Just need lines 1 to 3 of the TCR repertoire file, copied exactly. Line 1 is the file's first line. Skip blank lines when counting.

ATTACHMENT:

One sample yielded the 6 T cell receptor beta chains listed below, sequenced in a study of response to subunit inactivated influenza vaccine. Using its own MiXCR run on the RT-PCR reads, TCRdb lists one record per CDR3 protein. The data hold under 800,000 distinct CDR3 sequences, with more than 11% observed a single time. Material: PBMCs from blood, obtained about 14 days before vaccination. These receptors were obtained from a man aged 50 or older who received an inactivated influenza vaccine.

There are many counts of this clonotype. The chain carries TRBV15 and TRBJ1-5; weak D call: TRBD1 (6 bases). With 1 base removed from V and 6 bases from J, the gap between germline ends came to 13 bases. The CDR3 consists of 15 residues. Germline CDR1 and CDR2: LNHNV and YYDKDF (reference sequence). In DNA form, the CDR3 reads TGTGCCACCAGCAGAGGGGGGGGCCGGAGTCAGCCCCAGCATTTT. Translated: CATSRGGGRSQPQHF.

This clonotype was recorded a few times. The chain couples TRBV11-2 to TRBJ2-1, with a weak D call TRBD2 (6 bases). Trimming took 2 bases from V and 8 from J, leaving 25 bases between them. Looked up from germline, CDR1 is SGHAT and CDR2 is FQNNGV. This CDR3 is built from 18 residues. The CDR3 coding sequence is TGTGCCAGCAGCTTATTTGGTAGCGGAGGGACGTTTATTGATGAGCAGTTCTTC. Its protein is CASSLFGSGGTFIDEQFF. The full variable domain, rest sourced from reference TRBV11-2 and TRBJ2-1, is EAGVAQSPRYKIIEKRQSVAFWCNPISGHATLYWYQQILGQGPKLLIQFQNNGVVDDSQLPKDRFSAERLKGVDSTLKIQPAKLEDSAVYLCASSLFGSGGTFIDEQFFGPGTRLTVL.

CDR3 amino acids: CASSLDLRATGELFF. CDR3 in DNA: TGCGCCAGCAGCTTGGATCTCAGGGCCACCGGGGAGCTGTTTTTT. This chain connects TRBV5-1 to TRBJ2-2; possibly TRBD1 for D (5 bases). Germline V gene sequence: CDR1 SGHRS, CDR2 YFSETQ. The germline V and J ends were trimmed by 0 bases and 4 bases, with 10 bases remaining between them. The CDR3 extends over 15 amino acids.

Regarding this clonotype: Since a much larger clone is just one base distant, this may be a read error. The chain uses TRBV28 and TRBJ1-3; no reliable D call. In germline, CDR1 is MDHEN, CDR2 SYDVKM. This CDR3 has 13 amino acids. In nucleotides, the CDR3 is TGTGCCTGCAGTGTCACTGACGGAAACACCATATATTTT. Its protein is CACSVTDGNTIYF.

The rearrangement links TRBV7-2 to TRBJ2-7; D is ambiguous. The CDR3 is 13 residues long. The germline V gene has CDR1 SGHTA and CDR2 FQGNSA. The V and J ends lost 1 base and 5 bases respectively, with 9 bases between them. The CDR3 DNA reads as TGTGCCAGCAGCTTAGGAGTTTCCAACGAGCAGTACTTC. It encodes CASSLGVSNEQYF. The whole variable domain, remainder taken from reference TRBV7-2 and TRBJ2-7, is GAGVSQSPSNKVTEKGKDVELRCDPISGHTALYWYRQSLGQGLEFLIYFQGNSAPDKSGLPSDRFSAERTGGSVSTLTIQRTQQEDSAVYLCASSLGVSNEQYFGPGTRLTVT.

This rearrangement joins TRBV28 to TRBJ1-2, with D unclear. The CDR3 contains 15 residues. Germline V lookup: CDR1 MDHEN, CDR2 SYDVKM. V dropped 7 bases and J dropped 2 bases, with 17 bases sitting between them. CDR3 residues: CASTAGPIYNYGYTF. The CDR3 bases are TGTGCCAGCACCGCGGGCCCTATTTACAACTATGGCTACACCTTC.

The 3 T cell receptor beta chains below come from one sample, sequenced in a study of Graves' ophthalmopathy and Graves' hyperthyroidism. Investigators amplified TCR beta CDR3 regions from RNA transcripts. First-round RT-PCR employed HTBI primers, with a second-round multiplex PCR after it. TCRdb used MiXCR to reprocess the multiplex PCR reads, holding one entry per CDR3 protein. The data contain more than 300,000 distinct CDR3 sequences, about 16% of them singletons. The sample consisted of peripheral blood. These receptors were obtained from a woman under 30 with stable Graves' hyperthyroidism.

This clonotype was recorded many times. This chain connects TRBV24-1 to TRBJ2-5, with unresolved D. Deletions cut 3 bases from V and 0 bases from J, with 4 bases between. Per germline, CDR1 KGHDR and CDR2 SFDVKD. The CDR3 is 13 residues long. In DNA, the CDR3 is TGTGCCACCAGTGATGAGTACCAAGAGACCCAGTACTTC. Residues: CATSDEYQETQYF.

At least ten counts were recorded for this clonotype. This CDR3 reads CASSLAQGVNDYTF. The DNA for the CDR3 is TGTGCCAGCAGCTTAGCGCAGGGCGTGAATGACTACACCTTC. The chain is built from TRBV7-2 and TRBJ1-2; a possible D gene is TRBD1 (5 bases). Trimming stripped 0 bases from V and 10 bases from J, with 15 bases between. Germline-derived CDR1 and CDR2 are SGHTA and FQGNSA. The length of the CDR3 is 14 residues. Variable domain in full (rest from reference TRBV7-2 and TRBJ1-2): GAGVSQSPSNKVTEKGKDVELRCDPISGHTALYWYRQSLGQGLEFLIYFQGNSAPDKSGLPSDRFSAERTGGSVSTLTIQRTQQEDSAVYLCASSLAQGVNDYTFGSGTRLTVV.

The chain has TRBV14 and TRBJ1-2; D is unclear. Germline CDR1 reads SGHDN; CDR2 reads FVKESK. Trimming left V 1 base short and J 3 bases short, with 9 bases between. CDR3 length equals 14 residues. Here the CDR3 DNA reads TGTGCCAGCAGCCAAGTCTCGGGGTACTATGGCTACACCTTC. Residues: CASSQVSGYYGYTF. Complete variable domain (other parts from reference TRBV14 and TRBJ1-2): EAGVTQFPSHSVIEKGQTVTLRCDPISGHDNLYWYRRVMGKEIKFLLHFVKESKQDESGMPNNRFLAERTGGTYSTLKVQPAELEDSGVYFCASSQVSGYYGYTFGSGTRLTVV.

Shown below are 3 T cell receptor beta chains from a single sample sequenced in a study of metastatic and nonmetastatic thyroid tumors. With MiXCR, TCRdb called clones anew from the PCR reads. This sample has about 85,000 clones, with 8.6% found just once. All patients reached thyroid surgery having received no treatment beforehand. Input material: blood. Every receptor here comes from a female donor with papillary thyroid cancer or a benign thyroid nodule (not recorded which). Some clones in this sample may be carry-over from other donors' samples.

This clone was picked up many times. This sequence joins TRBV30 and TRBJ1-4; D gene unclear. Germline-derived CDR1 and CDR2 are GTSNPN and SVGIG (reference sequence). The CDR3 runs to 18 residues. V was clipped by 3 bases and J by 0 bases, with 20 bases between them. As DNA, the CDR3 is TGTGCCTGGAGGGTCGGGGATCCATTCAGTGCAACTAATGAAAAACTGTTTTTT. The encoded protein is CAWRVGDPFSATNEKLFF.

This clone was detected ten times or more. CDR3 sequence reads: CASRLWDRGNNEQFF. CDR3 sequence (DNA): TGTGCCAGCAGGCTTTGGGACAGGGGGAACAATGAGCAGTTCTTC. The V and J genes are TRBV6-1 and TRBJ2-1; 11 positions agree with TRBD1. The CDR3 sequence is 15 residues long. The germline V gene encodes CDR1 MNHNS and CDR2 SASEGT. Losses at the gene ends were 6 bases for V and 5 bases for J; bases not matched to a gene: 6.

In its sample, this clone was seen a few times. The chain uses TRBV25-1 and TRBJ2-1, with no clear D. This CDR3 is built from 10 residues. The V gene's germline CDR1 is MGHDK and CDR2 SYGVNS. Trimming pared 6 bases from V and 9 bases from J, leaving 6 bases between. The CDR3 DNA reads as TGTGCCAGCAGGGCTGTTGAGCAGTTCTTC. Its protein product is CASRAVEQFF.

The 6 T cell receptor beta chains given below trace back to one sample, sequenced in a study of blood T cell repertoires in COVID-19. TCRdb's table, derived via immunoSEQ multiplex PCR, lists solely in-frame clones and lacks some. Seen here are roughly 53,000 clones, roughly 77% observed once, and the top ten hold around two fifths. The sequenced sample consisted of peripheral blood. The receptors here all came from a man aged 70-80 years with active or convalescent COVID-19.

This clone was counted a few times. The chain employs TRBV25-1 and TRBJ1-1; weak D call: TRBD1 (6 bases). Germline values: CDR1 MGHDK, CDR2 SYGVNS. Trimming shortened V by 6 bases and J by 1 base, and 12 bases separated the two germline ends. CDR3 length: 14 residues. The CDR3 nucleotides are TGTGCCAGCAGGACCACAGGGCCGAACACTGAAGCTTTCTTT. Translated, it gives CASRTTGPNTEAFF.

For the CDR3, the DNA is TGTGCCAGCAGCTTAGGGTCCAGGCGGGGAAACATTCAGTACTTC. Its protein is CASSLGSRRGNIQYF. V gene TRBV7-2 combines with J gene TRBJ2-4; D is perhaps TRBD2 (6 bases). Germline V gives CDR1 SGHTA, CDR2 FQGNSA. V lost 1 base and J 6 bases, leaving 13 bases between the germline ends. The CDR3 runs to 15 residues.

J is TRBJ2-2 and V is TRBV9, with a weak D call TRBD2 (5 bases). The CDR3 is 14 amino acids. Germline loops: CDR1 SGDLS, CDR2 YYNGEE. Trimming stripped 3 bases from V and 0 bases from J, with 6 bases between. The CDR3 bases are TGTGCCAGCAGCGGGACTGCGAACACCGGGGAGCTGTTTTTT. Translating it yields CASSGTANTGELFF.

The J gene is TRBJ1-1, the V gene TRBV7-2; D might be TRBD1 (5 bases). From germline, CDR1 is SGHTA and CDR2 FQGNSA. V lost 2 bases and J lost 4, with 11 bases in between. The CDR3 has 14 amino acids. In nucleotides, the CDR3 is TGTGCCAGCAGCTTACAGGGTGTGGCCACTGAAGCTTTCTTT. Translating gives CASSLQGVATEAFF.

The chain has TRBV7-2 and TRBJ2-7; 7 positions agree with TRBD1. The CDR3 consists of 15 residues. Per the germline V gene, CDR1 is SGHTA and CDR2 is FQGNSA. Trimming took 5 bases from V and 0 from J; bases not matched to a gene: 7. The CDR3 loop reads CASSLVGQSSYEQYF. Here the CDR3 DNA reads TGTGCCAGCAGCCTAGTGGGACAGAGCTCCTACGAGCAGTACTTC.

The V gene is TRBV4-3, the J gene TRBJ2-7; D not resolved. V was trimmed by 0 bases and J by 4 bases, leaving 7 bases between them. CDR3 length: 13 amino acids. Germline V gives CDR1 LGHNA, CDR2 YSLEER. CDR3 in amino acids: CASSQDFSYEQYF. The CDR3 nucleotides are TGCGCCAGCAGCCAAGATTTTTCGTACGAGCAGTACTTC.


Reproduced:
One sample yielded the 6 T cell receptor beta chains listed below, sequenced in a study of response to subunit inactivated influenza vaccine. Using its own MiXCR run on the RT-PCR reads, TCRdb lists one record per CDR3 protein. The data hold under 800,000 distinct CDR3 sequences, with more than 11% observed a single time. Material: PBMCs from blood, obtained about 14 days before vaccination. These receptors were obtained from a man aged 50 or older who received an inactivated influenza vaccine.

There are many counts of this clonotype. The chain carries TRBV15 and TRBJ1-5; weak D call: TRBD1 (6 bases). With 1 base removed from V and 6 bases from J, the gap between germline ends came to 13 bases. The CDR3 consists of 15 residues. Germline CDR1 and CDR2: LNHNV and YYDKDF (reference sequence). In DNA form, the CDR3 reads TGTGCCACCAGCAGAGGGGGGGGCCGGAGTCAGCCCCAGCATTTT. Translated: CATSRGGGRSQPQHF.

This clonotype was recorded a few times. The chain couples TRBV11-2 to TRBJ2-1, with a weak D call TRBD2 (6 bases). Trimming took 2 bases from V and 8 from J, leaving 25 bases between them. Looked up from germline, CDR1 is SGHAT and CDR2 is FQNNGV. This CDR3 is built from 18 residues. The CDR3 coding sequence is TGTGCCAGCAGCTTATTTGGTAGCGGAGGGACGTTTATTGATGAGCAGTTCTTC. Its protein is CASSLFGSGGTFIDEQFF. The full variable domain, rest sourced from reference TRBV11-2 and TRBJ2-1, is EAGVAQSPRYKIIEKRQSVAFWCNPISGHATLYWYQQILGQGPKLLIQFQNNGVVDDSQLPKDRFSAERLKGVDSTLKIQPAKLEDSAVYLCASSLFGSGGTFIDEQFFGPGTRLTVL.